Now, not every movie about memory deals with amnesia. There are a lot of films about people having to face the truth of their pasts, to confront the trauma they have experienced. Rain Man (1988 – directed by Barry Levinson) has elements of this. But it’s stronger in the more recent The Dressmaker (2015 – directed by Jocelyn Moorhouse), in which a woman has to confront the incident which caused her to be ostracized from her community. She’s confused about it, not because she has amnesia but because she was a child and didn’t fully understand what was happening. An even better take on this idea is The Railway Man (2013 – directed by Jonathan Teplitzky), in which a former POW in a Japanese World War II prison camp is unable to enjoy his married life because of the nightmares that haunt him from that time. He won’t talk about the ordeal so his wife has to seek out understanding from others as to what actually happened. He eventually must face things when he has the opportunity to confront one of his tormentors. This movie is as much about memory as all the other amnesia films that I’ve mentioned, but in a way that is overall more moving for how plausible it all is.
But it’s not my favorite film about memory. That’s got to be Eternal Sunshine of the Spotless Mind (2004 – directed by Michel Gondry). Indeed, this movie largely takes place inside a set of memories. After breaking up, Clementine (Kate Winslet) undergoes a procedure which erases all memory of Joel (Jim Carrey) from her mind. Devastated, Joel decides to have the same thing done to him, but changes his mind once it all starts to happen. Most of the film features Joel frantically racing through his memories of his relationship attempting to hold onto, while the world seems to disappear around him. To complicate matters, one of the technicians who is working on Joel has himself fallen in love with Clementine, and is using his knowledge of their relationship to try to recreate her experiences but with him instead. Meanwhile, another technician is involved with a girl who has had her memory erased several times, so that she’d forget the affair she keeps having with her boss, the procedure’s inventor.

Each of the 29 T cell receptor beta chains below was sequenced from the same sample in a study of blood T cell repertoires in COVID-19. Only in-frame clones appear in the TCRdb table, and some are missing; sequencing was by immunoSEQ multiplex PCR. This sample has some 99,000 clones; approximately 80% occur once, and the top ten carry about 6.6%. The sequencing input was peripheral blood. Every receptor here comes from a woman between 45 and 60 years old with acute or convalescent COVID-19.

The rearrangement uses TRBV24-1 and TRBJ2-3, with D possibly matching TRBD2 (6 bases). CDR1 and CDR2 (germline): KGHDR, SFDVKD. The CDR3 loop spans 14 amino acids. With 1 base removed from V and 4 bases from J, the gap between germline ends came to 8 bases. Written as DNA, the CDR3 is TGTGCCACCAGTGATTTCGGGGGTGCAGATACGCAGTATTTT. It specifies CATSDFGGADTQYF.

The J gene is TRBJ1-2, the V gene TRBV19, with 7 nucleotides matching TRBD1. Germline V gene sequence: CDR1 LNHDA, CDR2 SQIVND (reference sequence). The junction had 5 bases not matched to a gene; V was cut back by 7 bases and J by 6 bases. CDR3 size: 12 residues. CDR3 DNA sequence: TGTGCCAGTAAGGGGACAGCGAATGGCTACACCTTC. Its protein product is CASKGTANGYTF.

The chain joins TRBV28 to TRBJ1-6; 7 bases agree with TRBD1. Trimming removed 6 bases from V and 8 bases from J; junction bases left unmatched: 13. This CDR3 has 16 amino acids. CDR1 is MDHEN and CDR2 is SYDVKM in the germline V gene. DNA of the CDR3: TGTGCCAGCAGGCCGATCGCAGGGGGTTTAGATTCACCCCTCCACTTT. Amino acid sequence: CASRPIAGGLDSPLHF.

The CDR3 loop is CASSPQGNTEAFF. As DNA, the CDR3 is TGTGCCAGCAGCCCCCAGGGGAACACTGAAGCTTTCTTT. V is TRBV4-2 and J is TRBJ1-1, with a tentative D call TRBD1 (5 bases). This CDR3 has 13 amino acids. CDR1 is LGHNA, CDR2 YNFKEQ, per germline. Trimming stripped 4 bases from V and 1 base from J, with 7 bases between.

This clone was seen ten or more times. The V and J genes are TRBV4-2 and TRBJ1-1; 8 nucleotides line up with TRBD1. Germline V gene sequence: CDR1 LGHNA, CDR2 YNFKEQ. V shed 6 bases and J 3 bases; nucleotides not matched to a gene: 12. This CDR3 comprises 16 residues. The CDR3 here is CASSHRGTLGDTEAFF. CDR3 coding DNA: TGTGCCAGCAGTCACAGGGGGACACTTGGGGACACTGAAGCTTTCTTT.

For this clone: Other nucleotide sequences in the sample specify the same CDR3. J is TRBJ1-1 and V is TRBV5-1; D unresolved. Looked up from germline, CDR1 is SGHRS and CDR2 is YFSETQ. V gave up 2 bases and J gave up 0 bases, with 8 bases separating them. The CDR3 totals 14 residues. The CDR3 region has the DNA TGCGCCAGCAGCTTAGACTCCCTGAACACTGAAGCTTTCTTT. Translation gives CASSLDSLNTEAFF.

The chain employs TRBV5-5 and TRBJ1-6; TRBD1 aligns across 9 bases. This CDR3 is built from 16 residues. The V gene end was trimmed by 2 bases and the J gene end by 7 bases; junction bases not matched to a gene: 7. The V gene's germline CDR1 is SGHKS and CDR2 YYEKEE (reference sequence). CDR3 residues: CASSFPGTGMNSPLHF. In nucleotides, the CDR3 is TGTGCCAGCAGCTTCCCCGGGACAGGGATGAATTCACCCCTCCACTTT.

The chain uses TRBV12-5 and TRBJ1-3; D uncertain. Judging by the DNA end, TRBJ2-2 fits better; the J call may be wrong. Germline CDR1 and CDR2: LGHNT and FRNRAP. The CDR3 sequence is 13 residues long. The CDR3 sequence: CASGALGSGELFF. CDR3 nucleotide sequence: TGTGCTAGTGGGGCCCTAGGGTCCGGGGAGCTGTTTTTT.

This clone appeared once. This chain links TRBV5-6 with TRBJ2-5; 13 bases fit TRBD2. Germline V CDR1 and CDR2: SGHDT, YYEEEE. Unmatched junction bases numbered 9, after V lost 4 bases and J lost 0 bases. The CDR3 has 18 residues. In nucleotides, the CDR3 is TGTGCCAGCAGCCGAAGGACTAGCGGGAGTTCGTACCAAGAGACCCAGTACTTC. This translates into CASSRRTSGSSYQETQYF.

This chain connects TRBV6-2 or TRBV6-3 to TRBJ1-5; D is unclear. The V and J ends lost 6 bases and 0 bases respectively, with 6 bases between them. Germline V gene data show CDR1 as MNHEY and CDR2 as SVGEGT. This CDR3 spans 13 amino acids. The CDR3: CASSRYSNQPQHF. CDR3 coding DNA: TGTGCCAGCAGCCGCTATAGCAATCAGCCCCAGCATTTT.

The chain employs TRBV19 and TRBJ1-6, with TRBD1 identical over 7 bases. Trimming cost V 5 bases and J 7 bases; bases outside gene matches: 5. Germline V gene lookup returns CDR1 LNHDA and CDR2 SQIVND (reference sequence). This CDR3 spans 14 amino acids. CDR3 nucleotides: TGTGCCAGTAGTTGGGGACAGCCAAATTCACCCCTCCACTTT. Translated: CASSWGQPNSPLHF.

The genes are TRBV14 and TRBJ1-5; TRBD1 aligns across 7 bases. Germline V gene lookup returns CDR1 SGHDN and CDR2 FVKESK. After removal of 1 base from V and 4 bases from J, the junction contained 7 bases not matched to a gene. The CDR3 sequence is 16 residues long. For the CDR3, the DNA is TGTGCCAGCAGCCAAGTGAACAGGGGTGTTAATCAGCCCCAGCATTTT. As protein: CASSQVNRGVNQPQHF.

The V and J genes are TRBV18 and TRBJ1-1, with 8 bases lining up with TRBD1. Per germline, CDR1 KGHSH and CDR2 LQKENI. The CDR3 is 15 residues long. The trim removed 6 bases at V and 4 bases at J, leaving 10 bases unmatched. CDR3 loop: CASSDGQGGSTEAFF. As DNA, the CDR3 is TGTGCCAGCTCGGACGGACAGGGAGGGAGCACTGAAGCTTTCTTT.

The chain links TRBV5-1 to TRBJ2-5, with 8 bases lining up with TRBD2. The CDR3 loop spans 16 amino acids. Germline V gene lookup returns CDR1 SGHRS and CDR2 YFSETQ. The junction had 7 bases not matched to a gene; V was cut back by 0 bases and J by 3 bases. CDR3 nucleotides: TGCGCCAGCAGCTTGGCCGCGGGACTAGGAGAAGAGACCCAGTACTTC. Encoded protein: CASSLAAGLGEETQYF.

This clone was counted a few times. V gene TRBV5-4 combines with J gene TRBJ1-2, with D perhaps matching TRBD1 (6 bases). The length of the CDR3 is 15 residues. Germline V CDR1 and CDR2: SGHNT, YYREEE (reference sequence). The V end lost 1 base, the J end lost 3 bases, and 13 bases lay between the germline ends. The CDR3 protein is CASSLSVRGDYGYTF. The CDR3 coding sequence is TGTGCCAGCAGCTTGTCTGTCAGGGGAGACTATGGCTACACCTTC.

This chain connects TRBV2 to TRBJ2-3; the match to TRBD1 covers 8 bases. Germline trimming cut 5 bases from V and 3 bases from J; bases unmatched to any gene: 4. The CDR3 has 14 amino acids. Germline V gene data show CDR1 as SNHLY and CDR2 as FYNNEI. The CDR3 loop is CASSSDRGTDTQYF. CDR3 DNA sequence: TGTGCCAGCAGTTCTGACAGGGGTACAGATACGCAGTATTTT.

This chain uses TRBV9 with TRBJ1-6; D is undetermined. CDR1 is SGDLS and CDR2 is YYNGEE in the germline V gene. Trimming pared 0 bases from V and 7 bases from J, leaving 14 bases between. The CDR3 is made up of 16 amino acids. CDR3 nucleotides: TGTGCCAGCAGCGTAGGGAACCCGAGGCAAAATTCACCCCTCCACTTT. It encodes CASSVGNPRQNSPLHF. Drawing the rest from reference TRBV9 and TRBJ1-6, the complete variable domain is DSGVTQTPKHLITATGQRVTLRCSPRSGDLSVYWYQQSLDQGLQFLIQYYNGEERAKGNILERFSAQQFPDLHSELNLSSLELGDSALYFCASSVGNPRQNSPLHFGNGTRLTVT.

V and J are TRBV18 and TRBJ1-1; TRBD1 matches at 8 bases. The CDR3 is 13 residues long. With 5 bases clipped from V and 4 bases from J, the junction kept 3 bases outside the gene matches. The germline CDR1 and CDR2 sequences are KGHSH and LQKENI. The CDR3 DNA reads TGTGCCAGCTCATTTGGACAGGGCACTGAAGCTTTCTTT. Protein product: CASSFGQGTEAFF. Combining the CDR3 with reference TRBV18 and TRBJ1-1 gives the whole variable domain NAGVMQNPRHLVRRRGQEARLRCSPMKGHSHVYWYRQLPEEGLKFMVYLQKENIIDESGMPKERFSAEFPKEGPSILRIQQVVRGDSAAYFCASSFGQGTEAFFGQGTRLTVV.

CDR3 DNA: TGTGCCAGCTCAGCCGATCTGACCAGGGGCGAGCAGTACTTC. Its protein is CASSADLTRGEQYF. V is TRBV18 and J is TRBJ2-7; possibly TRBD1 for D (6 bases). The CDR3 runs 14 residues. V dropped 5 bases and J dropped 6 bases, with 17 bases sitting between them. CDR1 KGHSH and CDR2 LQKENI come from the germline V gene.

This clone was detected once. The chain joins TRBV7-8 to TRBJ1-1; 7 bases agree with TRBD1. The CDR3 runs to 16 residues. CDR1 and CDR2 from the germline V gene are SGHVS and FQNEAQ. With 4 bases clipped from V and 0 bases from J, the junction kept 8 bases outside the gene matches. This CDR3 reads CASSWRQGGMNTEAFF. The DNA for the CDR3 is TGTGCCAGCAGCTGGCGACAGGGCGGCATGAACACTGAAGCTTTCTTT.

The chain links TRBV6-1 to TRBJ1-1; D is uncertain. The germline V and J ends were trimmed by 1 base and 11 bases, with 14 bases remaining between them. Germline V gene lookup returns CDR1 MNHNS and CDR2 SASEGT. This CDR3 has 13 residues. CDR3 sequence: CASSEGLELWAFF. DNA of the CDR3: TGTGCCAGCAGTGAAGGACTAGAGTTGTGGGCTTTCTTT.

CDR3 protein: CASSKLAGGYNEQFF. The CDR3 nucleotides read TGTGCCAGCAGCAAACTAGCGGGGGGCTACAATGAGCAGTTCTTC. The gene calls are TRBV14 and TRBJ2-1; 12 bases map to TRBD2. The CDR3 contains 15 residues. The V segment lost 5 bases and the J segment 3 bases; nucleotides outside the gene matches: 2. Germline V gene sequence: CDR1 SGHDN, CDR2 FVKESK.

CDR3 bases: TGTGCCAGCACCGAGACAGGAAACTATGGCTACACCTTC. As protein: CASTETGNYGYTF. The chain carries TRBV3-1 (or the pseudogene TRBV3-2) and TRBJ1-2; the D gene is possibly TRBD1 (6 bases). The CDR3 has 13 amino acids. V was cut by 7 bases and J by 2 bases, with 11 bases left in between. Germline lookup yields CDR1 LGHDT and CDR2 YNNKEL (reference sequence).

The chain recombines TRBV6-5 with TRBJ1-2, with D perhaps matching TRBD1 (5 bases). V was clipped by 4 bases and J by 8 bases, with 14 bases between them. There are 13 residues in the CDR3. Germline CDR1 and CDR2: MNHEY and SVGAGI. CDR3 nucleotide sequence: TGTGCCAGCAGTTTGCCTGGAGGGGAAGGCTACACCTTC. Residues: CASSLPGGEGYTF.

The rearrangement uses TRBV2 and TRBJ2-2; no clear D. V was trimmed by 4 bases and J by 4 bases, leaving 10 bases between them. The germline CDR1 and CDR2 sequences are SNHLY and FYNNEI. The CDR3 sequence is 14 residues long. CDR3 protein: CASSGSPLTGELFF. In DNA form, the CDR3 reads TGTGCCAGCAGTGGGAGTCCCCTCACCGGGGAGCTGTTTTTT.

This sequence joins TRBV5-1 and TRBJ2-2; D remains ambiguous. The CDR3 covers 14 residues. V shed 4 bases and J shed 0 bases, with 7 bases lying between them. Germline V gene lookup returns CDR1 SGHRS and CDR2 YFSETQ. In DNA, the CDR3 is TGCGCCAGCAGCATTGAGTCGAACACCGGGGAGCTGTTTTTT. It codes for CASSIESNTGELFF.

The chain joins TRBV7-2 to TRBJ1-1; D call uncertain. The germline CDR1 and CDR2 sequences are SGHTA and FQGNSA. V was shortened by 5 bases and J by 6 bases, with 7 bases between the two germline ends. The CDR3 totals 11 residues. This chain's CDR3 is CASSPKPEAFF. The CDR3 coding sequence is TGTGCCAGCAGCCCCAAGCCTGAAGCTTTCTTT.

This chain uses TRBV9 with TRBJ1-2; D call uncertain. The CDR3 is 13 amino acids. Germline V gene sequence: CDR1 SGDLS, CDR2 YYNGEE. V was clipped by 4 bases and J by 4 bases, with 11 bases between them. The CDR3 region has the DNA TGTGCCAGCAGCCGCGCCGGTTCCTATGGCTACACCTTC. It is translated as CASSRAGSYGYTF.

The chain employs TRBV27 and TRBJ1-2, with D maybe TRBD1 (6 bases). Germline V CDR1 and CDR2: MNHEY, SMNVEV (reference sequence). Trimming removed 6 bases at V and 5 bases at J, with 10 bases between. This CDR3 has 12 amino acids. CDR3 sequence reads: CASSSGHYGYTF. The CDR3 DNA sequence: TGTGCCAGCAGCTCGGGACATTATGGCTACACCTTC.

This film talks about kind of the opposite concept as Dark City (mentioned above), where we see that removing someone’s memories does not fundamentally change them as people. Even Joel and Clementine, having both completely forgotten about the other, find themselves meeting and getting together again. But the movie doesn’t leave them there, it has them discover their history, and have to face the question of whether they begin again a relationship which has already failed. They do, and you could consider that a happy ending, but you could also interpret it pessimistically: both Joel and Clementine are unable to rise above their natures, intentionally walking into something which is basically doomed. Now, my interpretation is not quite as bleak as that, I appreciate the tinge of sadness and complexity that the movie has up until its end.
Full Disclosure: I have never seen Rashomon, but I gather you could say it was about memory in the sense that the stories we hear are different because they reflect different people’s perceptions of a situation. I guess you could say the same about some films I have scene, like Courage Under Fire (1996 – directed by Edward Zwick) or even Citizen Kane (1941 – directed by Orson Welles), although in that case it’s not different people recounting the same incident, but rather different people recounting stories of the same individual.
I also have never seen Mulholland Drive, The Hangover, or Unknown (the other one, with Jim Caviezel, from 2006).